the part in which the mesh is applied.
0 1 2 3 4 5 6 7 8 9
0
1
2
3
4
5
6
7
8
9
: not painted
: painted
"X coordinate value + Y coordinate
value" is painted only for even
numbered pixels; odd numbered
pixels are skipped and not written.
Figure 3.9 Mesh Process
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Clipping
Clipping allows only the set display area to be drawn and cuts away any excess.
Clipping includes system clipping that sets the system draw area, and user clipping
that enables any setting by the software.
System Clipping
System clipping is always in effect while drawing. and the inside of the set area is
drawn (see Figure 3.10).
Lower Right Coordinate
System Clipping Area
TV
(0,0)
System clipping can be designatedby
fixing the upper left coordinate (0,0)and
defining the lower right coordinate
Figure 3.10 System Clipping
User Clipping
User clipping can be selected by the software. Choose whether to make user clip-
ping effective for each part, or the inside or outside of the user clipping set area of
the effective area.
Lower Right Coordinate
Upper Left
Coordinate
(0,0)
User Clipping Area
TV
User clipping area can be
designated by selecting the
verticies of the upper left and
lower right coordinates.
Figure 3.11 User Clipping
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Frame Buffer
The frame buffer is divided into two screens, the display frame buffer and draw
frame buffer. Read/Write access from the SCU to the frame buffer is performed
only for the draw frame buffer. The display frame buffer becomes a back-end
bank and cannot be accessed.
By reading the frame buffer, the read start coordinate and next dot to be read can
enlarge, reduce, and rotate the entire frame buffer surface by giving X and Y
direction displacement, which designates the location.
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3.4
VDP2
VDP2 determines priority of display of the scroll screens and the entire screen (in-
cluding sprites). Simultaneous display of scroll screens has been expanded to a
maximum of five screens. A screen can be moved up, down, left, and right, and
rotated. Priority (display priority order) can be programmably set on each character.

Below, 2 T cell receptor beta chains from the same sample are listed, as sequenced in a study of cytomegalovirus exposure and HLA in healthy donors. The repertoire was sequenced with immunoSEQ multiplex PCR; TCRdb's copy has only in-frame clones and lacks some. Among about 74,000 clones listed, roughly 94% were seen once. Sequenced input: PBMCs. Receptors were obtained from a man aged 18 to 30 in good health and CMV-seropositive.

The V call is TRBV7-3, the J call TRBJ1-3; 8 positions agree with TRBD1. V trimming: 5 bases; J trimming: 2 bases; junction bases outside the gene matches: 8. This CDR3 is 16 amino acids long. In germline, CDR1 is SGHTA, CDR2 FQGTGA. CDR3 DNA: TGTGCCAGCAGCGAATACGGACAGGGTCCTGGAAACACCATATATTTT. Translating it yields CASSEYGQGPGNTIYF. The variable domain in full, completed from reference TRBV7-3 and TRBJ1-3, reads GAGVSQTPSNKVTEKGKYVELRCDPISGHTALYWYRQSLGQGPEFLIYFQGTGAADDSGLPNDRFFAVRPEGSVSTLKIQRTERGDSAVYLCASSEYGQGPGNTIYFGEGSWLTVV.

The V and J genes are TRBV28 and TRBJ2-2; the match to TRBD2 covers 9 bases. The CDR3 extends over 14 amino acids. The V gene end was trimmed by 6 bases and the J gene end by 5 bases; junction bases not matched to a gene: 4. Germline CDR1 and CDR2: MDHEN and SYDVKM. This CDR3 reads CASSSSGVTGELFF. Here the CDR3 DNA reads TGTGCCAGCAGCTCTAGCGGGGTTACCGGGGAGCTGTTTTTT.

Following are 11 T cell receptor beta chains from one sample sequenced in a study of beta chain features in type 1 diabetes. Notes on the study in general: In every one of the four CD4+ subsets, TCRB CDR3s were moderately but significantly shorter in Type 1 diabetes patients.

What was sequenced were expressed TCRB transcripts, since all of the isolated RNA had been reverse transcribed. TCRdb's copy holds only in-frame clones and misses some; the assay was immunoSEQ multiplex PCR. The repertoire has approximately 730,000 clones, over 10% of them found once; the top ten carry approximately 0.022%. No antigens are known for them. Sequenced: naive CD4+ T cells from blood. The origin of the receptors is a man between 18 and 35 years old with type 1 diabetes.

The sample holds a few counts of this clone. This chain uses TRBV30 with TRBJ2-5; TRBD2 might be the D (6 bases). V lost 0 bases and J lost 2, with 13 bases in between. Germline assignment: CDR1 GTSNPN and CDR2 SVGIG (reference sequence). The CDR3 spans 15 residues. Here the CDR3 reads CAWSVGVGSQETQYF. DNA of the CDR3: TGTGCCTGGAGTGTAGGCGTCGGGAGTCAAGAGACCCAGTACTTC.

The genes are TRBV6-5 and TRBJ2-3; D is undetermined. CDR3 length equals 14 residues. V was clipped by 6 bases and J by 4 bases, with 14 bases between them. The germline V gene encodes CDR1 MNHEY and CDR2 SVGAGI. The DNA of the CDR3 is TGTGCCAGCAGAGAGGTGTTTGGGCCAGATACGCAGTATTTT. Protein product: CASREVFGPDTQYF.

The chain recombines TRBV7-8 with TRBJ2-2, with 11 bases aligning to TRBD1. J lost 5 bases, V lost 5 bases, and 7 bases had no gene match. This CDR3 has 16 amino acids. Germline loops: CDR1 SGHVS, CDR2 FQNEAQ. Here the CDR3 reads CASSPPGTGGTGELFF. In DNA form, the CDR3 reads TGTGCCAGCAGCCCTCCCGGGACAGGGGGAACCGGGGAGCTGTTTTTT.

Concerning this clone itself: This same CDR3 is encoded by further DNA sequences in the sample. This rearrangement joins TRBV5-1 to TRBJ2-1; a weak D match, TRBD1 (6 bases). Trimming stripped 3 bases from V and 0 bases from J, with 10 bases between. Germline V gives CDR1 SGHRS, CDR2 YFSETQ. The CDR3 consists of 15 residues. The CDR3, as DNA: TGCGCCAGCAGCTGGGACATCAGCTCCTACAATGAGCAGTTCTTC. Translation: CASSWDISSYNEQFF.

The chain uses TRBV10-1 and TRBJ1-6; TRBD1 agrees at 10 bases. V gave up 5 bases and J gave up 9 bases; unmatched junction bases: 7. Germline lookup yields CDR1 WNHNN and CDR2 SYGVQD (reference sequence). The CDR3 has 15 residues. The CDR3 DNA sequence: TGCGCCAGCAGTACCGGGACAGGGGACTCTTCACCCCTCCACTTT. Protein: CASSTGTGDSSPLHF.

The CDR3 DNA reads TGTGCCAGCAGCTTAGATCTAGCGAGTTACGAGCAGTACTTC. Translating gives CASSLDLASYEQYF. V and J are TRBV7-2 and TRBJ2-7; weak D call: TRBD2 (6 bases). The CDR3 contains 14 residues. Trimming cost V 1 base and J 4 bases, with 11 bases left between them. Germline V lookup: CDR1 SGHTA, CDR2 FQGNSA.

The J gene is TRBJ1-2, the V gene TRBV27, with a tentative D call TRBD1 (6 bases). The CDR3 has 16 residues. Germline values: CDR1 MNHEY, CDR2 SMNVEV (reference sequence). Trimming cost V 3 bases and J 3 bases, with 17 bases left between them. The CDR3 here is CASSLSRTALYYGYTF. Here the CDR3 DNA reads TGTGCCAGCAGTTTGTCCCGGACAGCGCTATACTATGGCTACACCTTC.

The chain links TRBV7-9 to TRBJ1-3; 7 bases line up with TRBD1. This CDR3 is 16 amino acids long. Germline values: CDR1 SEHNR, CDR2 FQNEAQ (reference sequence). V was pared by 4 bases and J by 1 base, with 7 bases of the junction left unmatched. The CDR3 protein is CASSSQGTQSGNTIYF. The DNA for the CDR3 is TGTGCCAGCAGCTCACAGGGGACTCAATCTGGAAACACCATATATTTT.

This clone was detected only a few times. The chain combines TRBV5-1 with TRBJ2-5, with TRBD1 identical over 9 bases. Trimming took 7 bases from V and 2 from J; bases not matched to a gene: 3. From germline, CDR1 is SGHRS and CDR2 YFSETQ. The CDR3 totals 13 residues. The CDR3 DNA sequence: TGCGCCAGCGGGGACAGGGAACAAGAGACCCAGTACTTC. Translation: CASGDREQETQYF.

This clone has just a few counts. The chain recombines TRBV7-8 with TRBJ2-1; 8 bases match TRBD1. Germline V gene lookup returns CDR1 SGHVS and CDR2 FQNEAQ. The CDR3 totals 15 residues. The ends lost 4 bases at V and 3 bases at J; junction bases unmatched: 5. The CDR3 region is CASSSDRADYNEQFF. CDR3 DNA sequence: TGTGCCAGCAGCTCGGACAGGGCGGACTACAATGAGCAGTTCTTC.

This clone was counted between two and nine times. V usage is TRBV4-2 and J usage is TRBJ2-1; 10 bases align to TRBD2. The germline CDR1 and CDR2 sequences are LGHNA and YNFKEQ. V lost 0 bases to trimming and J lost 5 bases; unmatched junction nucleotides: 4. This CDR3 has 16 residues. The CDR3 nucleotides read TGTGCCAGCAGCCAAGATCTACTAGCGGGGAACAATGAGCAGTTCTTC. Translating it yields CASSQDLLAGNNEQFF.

System Configuration
VDP2 has VRAM connected to it and color RAM built-in. Image data is defined
from the CPU through the SCU to VRAM and color RAM.
Data defined in VRAM is read according to settings of the register and becomes
image data of each scroll screen. This data, VDP1, as well as image data sent from
the external image circuits determine the display priority order according to the
register setting, then become display image data. Display image data is converted to
display color data and output to the TV (Figure 3.12).
CPU
SCU
VRAM
VDP1
TV
Register
VDP2
Color
RAM
External Image
Circuit
(optional)
Figure 3.12 VDP2 System Configuration
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Table 3.7 VDP2 System Specifications
No
Item
Specification
Remarks
1
TV Screen
Horizontal Resolution
Select from 320, 352, 640, 704 pixels
Vertical Resolution
Select from 224, 240, 256 pixels
(for non-interlace)
Select from 448, 480, 512 pixels
(for Interlace)
Vertical resolution of 256
pixels and 512 pixels are
for PAL only.
2
Character
Character Size
Select from 1 X 1 cell and 2 X 2 cell
Number of character colors
Select from 16, 256, 2048, 32768, and
16,770,000 colors.
Bit map format is also
possible.
3
Normal Scroll
Screen
Max. no. of simultaneous screens is 4
Scrolls horizontally and vertically
Can line scroll
Scrolls vertical cells
Reduces to 1/4, enlarges to 256X
Mosaic function
4
Rotation Scroll
Screen
Max. no. of simultaneous screens is 2
Can Enlarge, Reduce, Rotate
Rotation parameter can be switched
inside screen
Special Screen processing by
coefficient table
Normal scroll screen can
not be displayed when 2
screens are displayed
5
Windows
Normal window 2 screens
Sprite window 1 screen
Line window possible
6
Priority
Priority of each screen is programmable
Priority can be switched in character
units and dot units
7
Screen Operation
Color operation for up to 4 screens is
possible
Color operation rate 32 steps
Color offset function
Shadow function
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Functions
VDP2 has a scroll function for controlling the display of the scroll screen, and a
priority function for determining the display priority order (Figure 3.13).
Scroll Functions
Magnify and Reduce
Rotation
Line Scroll
Vertical Cell Scroll
Mosaic Process
Window
Priority Functions
Determine Priority
Color Operation
Color Offset
Shadow
Figure 3.13 Scroll, Priority Functions
Scroll Functions
Scroll has a scroll screen for displaying pictures and windows for display control.
Scroll Screen
Scroll screen includes a normal scroll screen that can change the number of
displayable screens, and a rotation scroll screen that can rotate a screen.
Table 3.8 shows the functions of the normal scroll screen and rotation scroll screen,
and number of character colors.
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Table 3.8 Scroll Screen Functions
Enlarge/Reduce Function
Enlarge and reduce the entire screen horizontally and vertically. Reduced display
horizontally limits the number of screens.
Line Scroll Function
Scroll up, down, right, and left each line as well as enlarge and reduce horizontally.
This creates the feeling of distance, such as the road of a driving game.
Vertical Scroll Function
Scroll up and down in units of horizontal cells. It can create depth as in a vertical